• Bethany

    It’s awful, isn’t it, Mary? I never know what to think of my thoughts and which ones to actually rely on. My fear right now is that I want to love my boyfriend, but that I’m not capable of doing so.

    • Mary

      That one also wandered my mind Some time ago.. Accompanied with the thought that he deserves someone who is Capable of loving him As musch as he loves. At this moment i have the thought that I am not Capable of working through this like all the other people here are, that I will give up any time soon. It is just so hard to not know when this will end.. I see improvement.. But it is little by little.. I’m scared that for me it is just the sad trueth..
      What i realized is that our current fears are mostly due to self doubt, you are doubting your capability to love and i am doubting my capability to work on this.. Maybe we shoulder learn to trust ourselves and belief in ourselves.. But this is one of my main problems since i was a child.
      How long have you been holding up with these thoughts and fears and how are you working on it?

  • Bethany

    I’ve been dealing with it for about six months. Like you, I feel that maybe it’s true that I don’t really love him. I’m definitely a person who doubts themselves too. I always have been. I think maybe someone if this has to do with self-esteem. I feel like I just don’t want to be alone and don’t want to hurt him. I suppose I’m not doing much of anything to work on it except reassure myself it’s okay and read Sheryl’s blog to make me feel better about it and understand it. What about you?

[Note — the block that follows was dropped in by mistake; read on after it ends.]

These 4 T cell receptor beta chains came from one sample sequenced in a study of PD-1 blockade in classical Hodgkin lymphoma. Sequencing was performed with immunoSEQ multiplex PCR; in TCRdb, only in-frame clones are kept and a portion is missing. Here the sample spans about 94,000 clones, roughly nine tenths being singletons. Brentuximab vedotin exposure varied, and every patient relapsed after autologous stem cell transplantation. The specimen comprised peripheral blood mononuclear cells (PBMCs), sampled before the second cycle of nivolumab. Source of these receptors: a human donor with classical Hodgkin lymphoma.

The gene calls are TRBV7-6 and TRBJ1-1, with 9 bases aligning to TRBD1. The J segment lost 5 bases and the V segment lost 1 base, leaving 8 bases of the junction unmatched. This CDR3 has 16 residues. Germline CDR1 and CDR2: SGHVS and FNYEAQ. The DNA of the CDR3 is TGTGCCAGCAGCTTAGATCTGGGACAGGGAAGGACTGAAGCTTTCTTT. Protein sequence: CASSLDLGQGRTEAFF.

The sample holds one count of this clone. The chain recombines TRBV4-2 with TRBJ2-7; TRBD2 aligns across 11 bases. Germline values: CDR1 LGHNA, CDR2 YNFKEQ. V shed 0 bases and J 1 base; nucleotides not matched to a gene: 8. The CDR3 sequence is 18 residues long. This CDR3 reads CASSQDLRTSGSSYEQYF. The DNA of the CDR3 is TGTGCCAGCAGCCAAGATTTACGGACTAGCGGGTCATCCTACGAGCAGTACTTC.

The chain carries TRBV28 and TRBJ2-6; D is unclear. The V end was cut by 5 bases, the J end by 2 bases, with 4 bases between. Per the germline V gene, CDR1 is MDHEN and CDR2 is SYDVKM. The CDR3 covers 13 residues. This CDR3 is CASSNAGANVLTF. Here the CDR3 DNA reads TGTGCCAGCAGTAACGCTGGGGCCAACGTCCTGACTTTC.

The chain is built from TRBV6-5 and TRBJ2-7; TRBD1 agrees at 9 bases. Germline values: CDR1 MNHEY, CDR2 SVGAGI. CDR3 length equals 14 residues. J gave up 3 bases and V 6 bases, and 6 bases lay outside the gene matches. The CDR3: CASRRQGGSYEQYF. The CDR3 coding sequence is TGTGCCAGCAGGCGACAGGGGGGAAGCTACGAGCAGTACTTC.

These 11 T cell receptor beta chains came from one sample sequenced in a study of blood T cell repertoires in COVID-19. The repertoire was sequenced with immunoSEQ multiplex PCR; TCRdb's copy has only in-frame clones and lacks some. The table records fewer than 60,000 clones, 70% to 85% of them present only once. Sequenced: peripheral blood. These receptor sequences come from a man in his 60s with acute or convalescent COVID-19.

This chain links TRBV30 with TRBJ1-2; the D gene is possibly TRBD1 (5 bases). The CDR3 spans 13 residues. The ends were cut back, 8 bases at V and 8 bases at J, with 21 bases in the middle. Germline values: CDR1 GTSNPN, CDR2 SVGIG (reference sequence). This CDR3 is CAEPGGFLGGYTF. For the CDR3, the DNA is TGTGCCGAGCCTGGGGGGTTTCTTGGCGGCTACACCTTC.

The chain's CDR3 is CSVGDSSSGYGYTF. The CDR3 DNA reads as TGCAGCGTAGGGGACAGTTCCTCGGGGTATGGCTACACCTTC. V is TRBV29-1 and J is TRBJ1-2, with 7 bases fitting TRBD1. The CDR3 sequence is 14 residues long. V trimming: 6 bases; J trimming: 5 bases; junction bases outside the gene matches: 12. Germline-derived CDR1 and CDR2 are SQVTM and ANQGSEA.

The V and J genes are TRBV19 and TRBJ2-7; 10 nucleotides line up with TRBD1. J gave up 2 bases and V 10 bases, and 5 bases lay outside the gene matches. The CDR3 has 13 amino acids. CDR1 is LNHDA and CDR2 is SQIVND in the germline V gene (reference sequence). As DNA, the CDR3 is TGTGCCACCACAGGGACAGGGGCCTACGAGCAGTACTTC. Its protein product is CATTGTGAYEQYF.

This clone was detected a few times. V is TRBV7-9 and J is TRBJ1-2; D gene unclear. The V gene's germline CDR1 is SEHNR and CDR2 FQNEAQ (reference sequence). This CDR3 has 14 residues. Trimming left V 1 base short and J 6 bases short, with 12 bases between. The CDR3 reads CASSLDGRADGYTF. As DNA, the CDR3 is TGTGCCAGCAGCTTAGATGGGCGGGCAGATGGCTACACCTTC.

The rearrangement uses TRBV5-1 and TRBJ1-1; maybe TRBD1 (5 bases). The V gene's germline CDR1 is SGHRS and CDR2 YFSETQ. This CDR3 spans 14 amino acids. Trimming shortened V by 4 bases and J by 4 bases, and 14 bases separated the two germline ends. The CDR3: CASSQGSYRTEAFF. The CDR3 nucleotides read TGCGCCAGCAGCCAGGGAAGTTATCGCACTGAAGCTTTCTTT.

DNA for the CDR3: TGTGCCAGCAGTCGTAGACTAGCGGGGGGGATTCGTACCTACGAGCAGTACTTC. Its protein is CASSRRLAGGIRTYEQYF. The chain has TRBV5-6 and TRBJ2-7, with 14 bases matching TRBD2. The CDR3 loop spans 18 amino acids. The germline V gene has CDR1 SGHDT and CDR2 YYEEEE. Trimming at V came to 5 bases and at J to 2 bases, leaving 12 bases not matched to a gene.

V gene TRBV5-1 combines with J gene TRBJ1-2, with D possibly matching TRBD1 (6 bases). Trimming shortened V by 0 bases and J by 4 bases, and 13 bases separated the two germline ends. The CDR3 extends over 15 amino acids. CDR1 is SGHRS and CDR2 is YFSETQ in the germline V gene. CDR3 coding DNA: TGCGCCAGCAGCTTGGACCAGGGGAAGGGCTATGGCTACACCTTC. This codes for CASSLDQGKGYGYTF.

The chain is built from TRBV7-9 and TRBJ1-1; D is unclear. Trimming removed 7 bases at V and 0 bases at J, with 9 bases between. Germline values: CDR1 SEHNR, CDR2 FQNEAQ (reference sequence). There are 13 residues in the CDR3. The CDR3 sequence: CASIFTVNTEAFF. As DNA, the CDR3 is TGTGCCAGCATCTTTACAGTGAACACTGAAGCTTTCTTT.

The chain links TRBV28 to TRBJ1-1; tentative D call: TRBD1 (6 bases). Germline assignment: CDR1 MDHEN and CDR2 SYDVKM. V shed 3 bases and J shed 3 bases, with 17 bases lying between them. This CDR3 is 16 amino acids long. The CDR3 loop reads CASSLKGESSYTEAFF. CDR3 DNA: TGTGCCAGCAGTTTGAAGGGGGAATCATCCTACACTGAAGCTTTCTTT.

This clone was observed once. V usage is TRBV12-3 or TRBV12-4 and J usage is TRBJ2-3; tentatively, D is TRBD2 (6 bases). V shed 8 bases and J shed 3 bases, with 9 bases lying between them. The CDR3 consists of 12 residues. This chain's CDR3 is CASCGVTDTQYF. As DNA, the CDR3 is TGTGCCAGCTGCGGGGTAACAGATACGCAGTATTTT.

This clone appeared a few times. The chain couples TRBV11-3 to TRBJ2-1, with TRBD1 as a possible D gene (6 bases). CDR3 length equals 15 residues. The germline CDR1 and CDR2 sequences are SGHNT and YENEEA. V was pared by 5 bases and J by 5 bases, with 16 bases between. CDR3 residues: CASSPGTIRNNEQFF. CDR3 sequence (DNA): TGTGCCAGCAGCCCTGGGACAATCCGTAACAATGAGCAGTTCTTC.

• Mary

      I am seeing a therapist who helps me practicing mindfulness and journaling, in wicht I have to write down my thoughts and make them positive. It helps, but it is a slow process. This site also has been Very helpful!! Were it six months of dwily anxiety or do you have had days/ weeke without it?

  • Bethany

    It’s been pretty much daily. There were maybe 4 or 5 days where I didn’t feel like the problems were just smothering me until recently. Lately, I’ve not been as anxious, but I’m still not loving, and that scares me. I just feel really sad about it when it comes to mind. It’s almost like my mind’s been blocking it the past few days, but today it kind of started back.

    • Mary

      It’s really tough and it’s just sad that we have to go through this.. but we are going through it because we want to stay. I have some good couple of days, and these days I recognize that when I think about my thoughts or I get the thoughts that it’s only that I am scared that it will be my trueth one day.. So I am very scared of losing him.. So it’s like I’m preparing myself for the day it will happen.. but it does not have to happen because this is a great relationship with a compatible partner. This is my clarity at the moment and it makes me value my boyfriend more. I hope this clarity will help me when there well be worse days..

      Maybe you should try to look for help and what works for you (mindfulness, therapy, read this site). I hope you are doing fine.

  • Laura

    Thank you so much for this post ! It brought tears to my eyes as I remembered all those times I struggled / feared / cried / screamed at going away from home / having friends leave after staying over / sleepovers / going to school — you’ve made me understand my younger self a bit better and I will do my very best to see that my son gets all the attention he needs from me. 🙂